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Volume 142, Issue #4



Arts

UNPREDICTABLE "URINETOWN" POKES FUN AT MUSICALS

BY MAYRA MARTINEZ
Editor

Bobby Strong (Corey Lappier) tells Hope Cladwell (Rebecca Pingree) the town rebellion is rising.

MELISSA MA/ GUARDSMAN

The swingy, upbeat opening number of “Urinetown” might lead one to believe that it is a typical musical where the characters are so happy that they burst into song at any given moment, unable to contain their delight.

But "Urinetown" is not your typical musical.

Now playing at the Diego Rivera Theatre, “Urinetown, ” directed by David Parr, is presented by the City College Music Department and made up of equal doses song and dance, black comedy and satire.

A second look at the stark set — concrete stairs, a steel catwalk and a grimy tiled wall with a sign reading “Public Amenity #9” — it is clear that this is no "Mary Poppins."

The cast does swing, dance and burst into crowd-rousing musical numbers to a soundtrack of blues-, jazz- and ragtime-influenced songs as well as traditional Broadway tunes. The music is provided by a live five-piece band of piano, bass, guitar, saxophone and trombone.

But in “Urinetown,” characters sing out of sheer desperation. The play answers implausible questions like: What would happen if private toilets were outlawed after a 20-year drought? And what if the only way to use a toilet were to pay a private company a fee for every single use?

“It’s the oldest story,” the cast in the big opening number sings. “The rich folks get the good life the poor folks get the low.”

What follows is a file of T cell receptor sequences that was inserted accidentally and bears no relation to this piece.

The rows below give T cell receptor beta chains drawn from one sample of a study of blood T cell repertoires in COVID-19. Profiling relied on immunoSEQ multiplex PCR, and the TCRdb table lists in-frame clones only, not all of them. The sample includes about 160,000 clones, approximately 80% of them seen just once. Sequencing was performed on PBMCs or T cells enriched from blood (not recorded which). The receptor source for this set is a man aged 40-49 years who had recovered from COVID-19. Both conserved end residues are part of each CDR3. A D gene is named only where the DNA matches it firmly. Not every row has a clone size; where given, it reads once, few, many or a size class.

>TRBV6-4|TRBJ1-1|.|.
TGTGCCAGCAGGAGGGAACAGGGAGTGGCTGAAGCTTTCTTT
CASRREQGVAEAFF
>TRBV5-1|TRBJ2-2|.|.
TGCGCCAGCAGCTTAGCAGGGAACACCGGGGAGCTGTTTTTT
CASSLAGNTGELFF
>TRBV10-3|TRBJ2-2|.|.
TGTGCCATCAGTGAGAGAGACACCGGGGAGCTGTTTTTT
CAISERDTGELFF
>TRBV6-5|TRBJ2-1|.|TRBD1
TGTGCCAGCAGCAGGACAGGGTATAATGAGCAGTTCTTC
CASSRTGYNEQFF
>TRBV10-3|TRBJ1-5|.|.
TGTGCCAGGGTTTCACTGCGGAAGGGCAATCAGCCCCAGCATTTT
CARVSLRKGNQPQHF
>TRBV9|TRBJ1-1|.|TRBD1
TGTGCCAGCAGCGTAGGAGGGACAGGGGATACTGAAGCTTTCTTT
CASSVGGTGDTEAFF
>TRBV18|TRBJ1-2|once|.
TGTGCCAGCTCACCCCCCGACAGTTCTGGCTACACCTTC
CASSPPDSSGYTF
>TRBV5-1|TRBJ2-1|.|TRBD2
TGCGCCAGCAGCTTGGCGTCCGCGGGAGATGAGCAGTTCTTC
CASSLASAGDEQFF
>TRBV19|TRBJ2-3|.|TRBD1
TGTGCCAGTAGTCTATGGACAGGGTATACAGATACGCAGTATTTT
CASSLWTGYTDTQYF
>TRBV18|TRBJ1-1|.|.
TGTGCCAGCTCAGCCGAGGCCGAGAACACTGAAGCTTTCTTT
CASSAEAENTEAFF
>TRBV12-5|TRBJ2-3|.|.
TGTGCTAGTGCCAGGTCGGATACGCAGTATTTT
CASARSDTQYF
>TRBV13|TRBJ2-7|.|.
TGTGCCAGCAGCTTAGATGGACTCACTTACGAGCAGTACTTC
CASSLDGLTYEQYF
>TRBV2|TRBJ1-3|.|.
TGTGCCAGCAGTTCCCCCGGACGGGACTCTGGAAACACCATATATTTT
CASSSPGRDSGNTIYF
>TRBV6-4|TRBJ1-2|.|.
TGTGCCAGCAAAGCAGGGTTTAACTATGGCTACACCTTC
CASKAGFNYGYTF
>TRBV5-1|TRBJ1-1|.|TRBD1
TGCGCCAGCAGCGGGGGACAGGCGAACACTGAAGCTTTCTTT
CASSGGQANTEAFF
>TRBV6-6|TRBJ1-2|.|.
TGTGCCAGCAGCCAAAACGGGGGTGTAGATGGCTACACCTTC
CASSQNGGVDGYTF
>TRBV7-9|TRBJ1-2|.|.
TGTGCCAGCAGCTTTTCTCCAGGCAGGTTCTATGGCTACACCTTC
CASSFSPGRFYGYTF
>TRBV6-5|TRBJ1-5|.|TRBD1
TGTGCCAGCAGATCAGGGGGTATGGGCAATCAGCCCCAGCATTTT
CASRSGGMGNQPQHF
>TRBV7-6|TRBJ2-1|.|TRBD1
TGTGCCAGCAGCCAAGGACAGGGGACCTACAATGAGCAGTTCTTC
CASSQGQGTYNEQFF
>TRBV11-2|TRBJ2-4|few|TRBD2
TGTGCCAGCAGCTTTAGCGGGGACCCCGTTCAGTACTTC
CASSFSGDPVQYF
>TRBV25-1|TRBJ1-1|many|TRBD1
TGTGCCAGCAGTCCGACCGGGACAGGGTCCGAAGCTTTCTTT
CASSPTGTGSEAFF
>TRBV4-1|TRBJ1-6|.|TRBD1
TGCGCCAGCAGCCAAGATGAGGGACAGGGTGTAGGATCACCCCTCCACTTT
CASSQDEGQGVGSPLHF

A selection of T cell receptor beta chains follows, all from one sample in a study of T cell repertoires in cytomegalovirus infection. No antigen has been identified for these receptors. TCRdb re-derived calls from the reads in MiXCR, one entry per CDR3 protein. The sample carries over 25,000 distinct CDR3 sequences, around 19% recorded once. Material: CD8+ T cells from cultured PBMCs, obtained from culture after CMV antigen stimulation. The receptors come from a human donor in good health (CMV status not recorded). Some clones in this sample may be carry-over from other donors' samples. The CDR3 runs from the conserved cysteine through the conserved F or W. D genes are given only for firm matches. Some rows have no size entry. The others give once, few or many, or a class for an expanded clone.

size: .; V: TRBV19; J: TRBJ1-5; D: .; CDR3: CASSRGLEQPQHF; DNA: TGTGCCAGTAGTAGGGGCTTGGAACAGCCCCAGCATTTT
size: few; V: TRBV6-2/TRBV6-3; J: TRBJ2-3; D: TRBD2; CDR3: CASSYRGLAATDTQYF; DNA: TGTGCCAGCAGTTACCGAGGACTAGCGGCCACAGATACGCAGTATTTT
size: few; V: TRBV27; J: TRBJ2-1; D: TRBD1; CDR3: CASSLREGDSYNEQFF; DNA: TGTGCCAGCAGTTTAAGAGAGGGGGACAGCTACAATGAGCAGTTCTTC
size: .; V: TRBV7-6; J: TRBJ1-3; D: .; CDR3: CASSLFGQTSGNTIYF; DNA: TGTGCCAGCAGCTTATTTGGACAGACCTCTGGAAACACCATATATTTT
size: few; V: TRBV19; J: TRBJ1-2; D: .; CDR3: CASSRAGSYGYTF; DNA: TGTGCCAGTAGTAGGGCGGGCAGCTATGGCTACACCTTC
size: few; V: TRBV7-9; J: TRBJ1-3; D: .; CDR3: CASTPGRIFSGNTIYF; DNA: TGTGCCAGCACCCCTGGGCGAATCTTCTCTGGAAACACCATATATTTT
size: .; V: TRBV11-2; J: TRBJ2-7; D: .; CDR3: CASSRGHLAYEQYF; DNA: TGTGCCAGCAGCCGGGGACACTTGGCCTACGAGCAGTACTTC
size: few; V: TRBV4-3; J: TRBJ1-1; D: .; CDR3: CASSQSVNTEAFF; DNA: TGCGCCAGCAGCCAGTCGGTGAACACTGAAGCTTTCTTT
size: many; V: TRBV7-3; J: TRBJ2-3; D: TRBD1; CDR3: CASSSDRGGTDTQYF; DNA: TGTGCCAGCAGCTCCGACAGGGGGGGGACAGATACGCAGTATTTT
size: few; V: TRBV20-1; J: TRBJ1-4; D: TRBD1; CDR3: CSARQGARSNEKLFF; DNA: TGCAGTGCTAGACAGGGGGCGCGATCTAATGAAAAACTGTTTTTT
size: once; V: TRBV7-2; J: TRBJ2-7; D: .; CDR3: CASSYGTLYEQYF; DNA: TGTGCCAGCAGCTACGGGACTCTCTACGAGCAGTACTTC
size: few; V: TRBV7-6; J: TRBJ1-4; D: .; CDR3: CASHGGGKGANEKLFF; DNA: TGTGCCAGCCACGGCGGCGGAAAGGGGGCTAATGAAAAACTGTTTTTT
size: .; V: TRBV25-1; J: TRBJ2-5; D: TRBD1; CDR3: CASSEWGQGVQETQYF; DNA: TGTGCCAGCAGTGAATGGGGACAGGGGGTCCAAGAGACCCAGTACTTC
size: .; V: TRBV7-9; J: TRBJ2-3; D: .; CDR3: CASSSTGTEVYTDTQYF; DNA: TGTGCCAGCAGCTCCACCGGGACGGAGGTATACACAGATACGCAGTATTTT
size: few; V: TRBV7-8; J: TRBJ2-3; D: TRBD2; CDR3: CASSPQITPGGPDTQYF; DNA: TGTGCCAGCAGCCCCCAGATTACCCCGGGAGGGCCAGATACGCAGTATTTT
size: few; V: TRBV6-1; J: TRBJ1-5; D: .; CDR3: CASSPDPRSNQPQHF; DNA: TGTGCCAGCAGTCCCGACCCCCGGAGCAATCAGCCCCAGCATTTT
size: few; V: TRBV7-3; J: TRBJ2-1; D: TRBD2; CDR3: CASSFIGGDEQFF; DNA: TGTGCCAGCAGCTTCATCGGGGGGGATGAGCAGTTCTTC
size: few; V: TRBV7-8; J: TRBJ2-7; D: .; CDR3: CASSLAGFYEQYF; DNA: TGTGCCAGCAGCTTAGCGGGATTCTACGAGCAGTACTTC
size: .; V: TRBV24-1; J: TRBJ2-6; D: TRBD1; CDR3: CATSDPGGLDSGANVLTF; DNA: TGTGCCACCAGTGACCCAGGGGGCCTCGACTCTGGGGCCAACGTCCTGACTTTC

The stage alternates between the filthy, urine-stained entrance to the public toilet and an office setting where the rich, in furs, jewels and suits, come up with ways to exploit the poor so they can run off to Rio De Janeiro.

The characters sing and dance — but  dressed in rags, writhing in pain and scrounging together every last penny to perform the most basic of human necessities.

All the while, the script constantly pokes fun at the play’s title and far-fetched subject matter, and at the obvious mechanisms employed for dramatic effect.

“I like the banter, the pace of the show. The comedic timing is big part of the show,” said student Corey Lappier, who plays the romantic lead and hero, Bobby Strong.

“This isn’t a happy musical,” the narrator says.  “But the music is so happy,” someone replies.

Standard rules of writing are ignored throughout. The sense of reality that is usually maintained— to minimize the audience’s awareness that what they are watching is just a piece of fiction — is forgotten.

“ I was really impressed by the fact that it’s a dark comedy,” student and crew member Gonzo Gonzales said. “The mood is primarily set by music and lighting.”

A standout lead performance by Rebecca Pingree as Hope Cladwell, the naïve daughter of the evil Mr. Cladwell, lends authenticity to the completely ludicrous plot line.

Faculty member Patrick Barresi also delivers a hilarious comedic performance as the unbelievably slick Cladwell, and Katie Ramos wins the audience over as Lil’ Sally, the smartest person in town, despite being a child.

“ ‘Urinetown’ is funny, politically trenchant and satirical,” director David Parr said.

It is also unpredictable. Just when the audience thinks they know what they’re in for, somebody urinates on a wall and all hell breaks loose.

e-mail: a_e@theguardsman.com


ENTERTAINMENT